philanthropist

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phi·lan·thro·py

 (fĭ-lăn′thrə-pē)
n. pl. phi·lan·thro·pies
1. The effort or inclination to increase the well-being of humankind, as by charitable aid or donations.
2. Love of humankind in general.
3. Something, such as an activity or institution, intended to promote human welfare.

[Late Latin philanthrōpia, from Greek, from philanthrōpos, humane, benevolent : phil-, philo-, philo- + anthrōpos, man, mankind.]

phi·lan′thro·pist n.

phi•lan•thro•pist

(fɪˈlæn θrə pɪst)

n.
a person who practices philanthropy.
[1720–30]
ThesaurusAntonymsRelated WordsSynonymsLegend:
Noun1.philanthropist - someone who makes charitable donations intended to increase human well-beingphilanthropist - someone who makes charitable donations intended to increase human well-being
bestower, conferrer, donor, giver, presenter - person who makes a gift of property

philanthropist

noun humanitarian, patron, benefactor, giver, donor, contributor, altruist, almsgiver He is a philanthropist and patron of the arts.
Translations
مُحْسِن، مُحِب للبَشَر
lidumilfilantrop
filantropistvelgører
čovjekoljubacfilantropfilantropkinja
emberbarát
mannvinur; góîgerîarmaîur
filantropľudomil
insansever kimse

philanthropist

[fɪˈlænθrəpɪst] Nfilántropo/a m/f

philanthropist

[fɪˈlænθrəpɪst] nphilanthrope m/f

philanthropist

nMenschenfreund(in) m(f), → Philanthrop(in) m(f) (geh)

philanthropist

[fɪˈlænθrəpɪst] nfilantropo/a

philanthropy

(fiˈlanθrəpi) noun
love for mankind, usually as shown by money given to, or work done for, other people. He shows his philanthropy by helping people who have been in prison.
philanthropic (filənˈθropik) adjective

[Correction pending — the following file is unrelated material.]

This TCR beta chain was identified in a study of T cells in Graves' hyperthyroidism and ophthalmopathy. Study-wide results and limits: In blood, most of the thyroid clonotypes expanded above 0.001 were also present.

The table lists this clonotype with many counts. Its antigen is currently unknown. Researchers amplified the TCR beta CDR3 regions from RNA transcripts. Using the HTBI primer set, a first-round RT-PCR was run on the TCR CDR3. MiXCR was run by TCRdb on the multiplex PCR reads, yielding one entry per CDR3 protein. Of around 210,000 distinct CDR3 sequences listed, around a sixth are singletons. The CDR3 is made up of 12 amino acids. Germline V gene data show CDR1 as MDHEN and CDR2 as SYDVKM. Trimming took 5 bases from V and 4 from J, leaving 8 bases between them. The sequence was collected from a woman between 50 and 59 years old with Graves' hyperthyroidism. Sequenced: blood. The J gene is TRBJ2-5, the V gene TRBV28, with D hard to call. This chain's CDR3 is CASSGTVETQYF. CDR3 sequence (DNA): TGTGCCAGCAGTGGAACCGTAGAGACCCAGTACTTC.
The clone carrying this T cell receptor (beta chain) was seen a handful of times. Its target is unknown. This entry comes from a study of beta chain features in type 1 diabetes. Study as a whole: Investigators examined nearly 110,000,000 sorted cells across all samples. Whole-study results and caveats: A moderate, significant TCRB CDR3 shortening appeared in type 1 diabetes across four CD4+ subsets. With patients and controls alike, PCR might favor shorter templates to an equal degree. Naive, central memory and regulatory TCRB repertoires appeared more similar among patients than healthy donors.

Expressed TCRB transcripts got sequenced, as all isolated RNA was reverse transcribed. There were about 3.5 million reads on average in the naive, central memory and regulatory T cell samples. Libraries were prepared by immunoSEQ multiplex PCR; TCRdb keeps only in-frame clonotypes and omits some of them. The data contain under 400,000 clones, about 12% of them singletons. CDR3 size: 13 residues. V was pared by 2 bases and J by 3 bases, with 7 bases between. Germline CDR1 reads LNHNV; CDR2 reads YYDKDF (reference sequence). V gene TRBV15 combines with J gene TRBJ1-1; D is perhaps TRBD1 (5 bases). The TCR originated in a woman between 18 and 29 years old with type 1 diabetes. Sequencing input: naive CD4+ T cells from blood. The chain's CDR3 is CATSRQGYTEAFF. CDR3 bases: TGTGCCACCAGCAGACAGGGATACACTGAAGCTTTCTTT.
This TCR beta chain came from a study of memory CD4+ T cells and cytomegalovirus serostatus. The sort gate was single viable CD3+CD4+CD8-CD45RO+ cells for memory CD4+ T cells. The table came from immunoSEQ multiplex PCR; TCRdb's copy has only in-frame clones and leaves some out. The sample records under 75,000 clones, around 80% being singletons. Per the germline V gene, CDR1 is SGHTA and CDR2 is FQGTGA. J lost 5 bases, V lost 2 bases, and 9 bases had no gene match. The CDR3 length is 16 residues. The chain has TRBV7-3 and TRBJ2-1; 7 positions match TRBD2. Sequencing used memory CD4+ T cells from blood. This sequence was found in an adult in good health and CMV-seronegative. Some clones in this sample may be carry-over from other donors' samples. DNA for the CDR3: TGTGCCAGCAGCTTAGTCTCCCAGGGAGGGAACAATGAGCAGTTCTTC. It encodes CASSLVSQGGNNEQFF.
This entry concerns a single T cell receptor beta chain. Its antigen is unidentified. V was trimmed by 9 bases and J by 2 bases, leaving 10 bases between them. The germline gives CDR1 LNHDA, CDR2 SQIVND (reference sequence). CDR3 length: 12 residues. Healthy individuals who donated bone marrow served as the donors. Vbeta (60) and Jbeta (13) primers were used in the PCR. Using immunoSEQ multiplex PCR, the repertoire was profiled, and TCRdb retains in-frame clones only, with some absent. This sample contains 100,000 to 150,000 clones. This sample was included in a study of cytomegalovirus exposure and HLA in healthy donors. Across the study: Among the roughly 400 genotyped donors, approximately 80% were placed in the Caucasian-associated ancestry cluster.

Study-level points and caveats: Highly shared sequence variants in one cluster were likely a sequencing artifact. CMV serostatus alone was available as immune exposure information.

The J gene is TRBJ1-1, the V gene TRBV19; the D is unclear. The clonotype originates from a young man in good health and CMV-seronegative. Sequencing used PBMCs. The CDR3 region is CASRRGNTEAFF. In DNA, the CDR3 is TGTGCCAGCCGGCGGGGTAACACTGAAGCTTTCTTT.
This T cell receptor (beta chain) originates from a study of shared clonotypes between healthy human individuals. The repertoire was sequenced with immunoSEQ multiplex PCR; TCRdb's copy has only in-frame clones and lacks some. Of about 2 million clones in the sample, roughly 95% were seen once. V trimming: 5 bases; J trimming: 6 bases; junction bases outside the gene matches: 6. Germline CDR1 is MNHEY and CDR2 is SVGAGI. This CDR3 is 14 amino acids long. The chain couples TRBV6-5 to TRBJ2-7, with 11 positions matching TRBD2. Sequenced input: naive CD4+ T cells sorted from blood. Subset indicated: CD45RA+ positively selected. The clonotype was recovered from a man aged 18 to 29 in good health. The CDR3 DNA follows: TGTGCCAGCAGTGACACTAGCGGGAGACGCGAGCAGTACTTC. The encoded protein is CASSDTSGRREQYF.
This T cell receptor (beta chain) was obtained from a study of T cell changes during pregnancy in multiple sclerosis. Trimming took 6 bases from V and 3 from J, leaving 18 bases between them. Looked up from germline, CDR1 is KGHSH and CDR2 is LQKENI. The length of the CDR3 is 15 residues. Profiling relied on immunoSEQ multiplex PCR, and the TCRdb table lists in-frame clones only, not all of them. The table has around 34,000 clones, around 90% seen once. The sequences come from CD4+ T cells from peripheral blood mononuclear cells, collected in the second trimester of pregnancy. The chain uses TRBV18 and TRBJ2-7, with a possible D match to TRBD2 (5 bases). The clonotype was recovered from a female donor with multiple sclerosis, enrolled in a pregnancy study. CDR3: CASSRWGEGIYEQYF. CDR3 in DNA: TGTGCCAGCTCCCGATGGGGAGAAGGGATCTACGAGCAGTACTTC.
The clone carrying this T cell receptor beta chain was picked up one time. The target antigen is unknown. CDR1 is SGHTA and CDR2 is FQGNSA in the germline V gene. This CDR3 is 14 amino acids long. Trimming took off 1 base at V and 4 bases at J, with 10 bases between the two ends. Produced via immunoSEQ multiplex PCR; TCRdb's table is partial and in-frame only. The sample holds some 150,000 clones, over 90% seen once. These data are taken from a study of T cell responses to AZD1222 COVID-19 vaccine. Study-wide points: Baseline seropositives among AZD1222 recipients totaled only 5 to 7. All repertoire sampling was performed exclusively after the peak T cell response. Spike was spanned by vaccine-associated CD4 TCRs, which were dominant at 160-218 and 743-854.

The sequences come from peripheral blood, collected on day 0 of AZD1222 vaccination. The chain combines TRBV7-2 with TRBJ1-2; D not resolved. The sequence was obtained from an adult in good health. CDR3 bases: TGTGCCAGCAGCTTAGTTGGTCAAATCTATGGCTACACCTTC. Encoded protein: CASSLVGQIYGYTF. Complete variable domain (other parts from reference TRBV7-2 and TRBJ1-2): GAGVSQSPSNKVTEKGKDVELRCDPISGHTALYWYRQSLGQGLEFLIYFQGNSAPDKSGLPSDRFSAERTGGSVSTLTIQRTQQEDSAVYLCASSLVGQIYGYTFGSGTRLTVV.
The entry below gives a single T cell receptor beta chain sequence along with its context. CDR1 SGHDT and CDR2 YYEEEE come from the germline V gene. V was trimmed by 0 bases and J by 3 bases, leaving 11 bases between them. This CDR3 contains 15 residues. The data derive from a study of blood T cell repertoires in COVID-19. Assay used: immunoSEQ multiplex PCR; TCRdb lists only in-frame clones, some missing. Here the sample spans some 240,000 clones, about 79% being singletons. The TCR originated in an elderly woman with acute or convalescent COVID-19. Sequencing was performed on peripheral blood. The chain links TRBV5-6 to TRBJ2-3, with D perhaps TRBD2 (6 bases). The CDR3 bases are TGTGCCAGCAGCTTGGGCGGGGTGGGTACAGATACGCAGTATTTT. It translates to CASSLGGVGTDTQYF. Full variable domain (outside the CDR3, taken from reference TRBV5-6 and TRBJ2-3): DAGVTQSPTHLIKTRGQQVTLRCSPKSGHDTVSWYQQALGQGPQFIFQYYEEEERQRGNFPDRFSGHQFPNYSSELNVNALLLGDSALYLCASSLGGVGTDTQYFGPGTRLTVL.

giving money or other help etc to others. a philanthropic person; a philanthropic act.
phiˈlanthropist noun
a philanthropic person.
References in classic literature ?
We have,"' the old lady read on with a little extra emphasis, '"a meeting of our Convened Chief Composite Committee of Central and District Philanthropists, at our Head Haven as above; and it is their unanimous pleasure that I take the chair.
There are men in the world," Wingrave continued, "called philanthropists, amiable, obese creatures as a rule, whose professed aim in life it is to do as much good as possible.
Jarndyce, who is desirous to aid any work that is considered likely to be a good work and who is much sought after by philanthropists, has, I believe, a very high opinion of Mrs.
Not that we are philanthropists, but that we need the investors in our big development scheme.
The last were not England's best men and women; only, perhaps, her best philanthropists.
To this section belong economists, philanthropists, humanitarians, improvers of the condition of the working class, organisers of charity, members of societies for the prevention of cruelty to animals, temperance fanatics, hole-and-corner reformers of every imaginable kind.
Two or three decades ago social philosophers and statisticians and well-meaning philanthropists were still talking and writing about the deportation of the Negroes, or about their settlement within some restricted area, or about their settling in all parts of the Union, or about their decline through their neglect of their children, or about their rapid multiplication till they should expel the whites from the South--of every sort of nonsense under heaven.
And if this is true of the sons, even the daughters, even in the nineteenth century, are apt to become people of importance-- philanthropists and educationalists if they are spinsters, and the wives of distinguished men if they marry.
A GREAT Philanthropist who had thought of himself in connection with the Presidency and had introduced a bill into Congress requiring the Government to loan every voter all the money that he needed, on his personal security, was explaining to a Sunday-school at a railway station how much he had done for the country, when an angel looked down from Heaven and wept.
For though Sir Aaron was a philanthropist, and thus dealt with the darker side of our society, he prided himself on dealing with it in the brightest possible style.
If I can't, I'll save on something else," returned the jocose philanthropist.
I assure you that the most winning woman I ever knew was hanged for poisoning three little children for their insurance-money, and the most repellant man of my acquaintance is a philanthropist who has spent nearly a quarter of a million upon the London poor.